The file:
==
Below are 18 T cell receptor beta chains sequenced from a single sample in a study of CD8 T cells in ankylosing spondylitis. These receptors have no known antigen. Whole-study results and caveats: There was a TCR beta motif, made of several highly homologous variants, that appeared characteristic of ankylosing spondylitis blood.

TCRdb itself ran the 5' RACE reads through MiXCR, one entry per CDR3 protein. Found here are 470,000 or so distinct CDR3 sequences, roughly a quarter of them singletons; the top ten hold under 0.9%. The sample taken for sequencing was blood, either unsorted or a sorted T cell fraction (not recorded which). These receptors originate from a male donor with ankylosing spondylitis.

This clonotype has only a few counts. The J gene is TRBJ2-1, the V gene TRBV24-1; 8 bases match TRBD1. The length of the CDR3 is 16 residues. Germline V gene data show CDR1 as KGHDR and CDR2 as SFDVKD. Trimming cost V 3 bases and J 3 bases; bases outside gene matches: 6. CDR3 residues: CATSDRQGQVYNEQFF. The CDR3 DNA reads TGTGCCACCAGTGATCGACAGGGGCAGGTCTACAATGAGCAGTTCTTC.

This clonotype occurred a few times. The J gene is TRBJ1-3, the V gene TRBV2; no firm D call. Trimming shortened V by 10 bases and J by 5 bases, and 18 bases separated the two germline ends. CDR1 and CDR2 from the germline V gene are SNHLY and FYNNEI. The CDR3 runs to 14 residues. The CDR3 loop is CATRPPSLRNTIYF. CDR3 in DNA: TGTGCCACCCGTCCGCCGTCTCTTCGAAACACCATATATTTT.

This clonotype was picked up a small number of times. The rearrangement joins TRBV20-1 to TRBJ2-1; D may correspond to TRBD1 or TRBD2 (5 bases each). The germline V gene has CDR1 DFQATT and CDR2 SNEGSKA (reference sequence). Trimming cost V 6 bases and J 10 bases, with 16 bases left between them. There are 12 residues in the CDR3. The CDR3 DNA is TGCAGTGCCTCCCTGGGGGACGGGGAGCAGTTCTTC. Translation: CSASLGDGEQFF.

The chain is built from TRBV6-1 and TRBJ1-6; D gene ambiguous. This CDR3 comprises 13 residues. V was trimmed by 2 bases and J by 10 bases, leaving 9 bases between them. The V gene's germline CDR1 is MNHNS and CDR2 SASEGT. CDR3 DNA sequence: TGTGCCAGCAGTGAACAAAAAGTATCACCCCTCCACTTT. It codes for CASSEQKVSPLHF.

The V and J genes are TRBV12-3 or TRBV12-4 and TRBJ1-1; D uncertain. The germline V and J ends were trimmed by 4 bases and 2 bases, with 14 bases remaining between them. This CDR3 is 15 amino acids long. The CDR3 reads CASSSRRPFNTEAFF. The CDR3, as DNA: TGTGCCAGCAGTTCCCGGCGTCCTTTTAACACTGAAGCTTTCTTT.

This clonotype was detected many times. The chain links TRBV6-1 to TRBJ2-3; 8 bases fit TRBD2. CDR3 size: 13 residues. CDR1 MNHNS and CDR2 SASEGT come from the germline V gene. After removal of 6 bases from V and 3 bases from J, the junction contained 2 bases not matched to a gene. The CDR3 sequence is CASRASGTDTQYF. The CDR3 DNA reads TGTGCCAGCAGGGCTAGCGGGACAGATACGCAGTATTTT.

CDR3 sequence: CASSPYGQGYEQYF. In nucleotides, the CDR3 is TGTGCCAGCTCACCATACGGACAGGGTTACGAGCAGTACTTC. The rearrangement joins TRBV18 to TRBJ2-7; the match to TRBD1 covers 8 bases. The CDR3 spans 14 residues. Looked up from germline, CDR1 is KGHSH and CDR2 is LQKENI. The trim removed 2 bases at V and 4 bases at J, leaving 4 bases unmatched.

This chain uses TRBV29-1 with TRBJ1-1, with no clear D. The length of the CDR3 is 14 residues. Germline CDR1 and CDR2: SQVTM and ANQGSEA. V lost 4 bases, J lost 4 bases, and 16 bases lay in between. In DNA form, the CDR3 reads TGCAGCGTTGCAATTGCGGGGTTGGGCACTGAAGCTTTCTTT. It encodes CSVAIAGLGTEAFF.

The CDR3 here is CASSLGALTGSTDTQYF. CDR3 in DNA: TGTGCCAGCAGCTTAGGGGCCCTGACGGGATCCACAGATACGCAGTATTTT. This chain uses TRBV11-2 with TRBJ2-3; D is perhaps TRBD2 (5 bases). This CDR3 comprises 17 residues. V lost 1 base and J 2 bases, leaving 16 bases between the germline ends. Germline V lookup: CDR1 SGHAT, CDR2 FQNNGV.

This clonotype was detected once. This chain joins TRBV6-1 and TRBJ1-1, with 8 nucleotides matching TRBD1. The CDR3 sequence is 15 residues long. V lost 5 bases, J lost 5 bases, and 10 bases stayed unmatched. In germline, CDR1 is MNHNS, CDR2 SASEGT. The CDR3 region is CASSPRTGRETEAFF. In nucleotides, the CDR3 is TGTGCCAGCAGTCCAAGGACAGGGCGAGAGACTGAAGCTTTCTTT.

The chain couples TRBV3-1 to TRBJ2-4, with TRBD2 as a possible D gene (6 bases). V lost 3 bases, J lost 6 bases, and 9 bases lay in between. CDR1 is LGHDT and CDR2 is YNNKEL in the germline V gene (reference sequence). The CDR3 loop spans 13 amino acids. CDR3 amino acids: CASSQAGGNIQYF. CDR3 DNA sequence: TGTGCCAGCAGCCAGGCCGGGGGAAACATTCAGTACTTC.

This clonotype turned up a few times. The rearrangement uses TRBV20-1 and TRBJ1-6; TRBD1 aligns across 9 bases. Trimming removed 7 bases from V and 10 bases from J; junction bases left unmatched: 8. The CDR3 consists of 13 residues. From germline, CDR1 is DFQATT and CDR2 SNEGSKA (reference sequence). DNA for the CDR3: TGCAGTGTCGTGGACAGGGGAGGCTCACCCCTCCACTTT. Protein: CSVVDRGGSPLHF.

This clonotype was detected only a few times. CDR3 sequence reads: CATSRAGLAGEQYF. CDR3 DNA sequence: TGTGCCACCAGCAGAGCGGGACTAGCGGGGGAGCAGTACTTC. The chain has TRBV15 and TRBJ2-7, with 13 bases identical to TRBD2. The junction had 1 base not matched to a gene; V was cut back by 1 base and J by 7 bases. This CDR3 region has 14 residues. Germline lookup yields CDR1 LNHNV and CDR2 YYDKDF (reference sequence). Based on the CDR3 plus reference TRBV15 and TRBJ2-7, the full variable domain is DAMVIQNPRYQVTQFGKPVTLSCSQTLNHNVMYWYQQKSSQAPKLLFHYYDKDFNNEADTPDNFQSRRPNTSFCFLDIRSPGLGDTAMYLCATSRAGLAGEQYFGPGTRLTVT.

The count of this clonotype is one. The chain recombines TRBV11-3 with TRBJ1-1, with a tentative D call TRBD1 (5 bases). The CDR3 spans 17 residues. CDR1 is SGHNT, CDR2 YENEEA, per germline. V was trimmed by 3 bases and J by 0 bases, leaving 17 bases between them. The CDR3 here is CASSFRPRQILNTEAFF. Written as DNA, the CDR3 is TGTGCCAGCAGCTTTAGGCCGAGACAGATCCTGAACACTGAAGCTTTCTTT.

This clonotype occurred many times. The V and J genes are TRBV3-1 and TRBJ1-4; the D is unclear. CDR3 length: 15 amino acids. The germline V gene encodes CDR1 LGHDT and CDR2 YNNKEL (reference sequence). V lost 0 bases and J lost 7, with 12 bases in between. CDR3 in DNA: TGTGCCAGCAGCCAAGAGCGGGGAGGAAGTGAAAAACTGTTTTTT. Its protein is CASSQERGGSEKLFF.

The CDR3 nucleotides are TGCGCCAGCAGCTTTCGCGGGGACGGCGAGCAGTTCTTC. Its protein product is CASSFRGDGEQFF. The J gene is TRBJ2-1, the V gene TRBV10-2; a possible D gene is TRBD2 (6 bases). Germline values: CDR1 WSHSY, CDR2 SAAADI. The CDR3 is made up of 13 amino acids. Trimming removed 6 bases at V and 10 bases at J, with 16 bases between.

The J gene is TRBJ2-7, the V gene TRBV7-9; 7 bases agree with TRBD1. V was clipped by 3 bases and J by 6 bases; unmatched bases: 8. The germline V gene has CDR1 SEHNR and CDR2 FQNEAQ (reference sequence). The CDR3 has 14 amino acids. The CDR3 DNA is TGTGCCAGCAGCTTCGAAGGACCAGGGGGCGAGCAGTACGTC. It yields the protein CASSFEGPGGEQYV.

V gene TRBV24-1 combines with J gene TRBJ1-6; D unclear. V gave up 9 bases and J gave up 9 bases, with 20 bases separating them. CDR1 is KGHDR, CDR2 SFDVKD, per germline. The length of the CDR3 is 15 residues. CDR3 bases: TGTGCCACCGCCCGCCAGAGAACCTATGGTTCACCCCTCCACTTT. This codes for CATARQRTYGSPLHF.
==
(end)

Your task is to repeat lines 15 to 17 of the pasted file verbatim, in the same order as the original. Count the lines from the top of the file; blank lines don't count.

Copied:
This clonotype was detected only a few times. CDR3 sequence reads: CATSRAGLAGEQYF. CDR3 DNA sequence: TGTGCCACCAGCAGAGCGGGACTAGCGGGGGAGCAGTACTTC. The chain has TRBV15 and TRBJ2-7, with 13 bases identical to TRBD2. The junction had 1 base not matched to a gene; V was cut back by 1 base and J by 7 bases. This CDR3 region has 14 residues. Germline lookup yields CDR1 LNHNV and CDR2 YYDKDF (reference sequence). Based on the CDR3 plus reference TRBV15 and TRBJ2-7, the full variable domain is DAMVIQNPRYQVTQFGKPVTLSCSQTLNHNVMYWYQQKSSQAPKLLFHYYDKDFNNEADTPDNFQSRRPNTSFCFLDIRSPGLGDTAMYLCATSRAGLAGEQYFGPGTRLTVT.

The count of this clonotype is one. The chain recombines TRBV11-3 with TRBJ1-1, with a tentative D call TRBD1 (5 bases). The CDR3 spans 17 residues. CDR1 is SGHNT, CDR2 YENEEA, per germline. V was trimmed by 3 bases and J by 0 bases, leaving 17 bases between them. The CDR3 here is CASSFRPRQILNTEAFF. Written as DNA, the CDR3 is TGTGCCAGCAGCTTTAGGCCGAGACAGATCCTGAACACTGAAGCTTTCTTT.

This clonotype occurred many times. The V and J genes are TRBV3-1 and TRBJ1-4; the D is unclear. CDR3 length: 15 amino acids. The germline V gene encodes CDR1 LGHDT and CDR2 YNNKEL (reference sequence). V lost 0 bases and J lost 7, with 12 bases in between. CDR3 in DNA: TGTGCCAGCAGCCAAGAGCGGGGAGGAAGTGAAAAACTGTTTTTT. Its protein is CASSQERGGSEKLFF.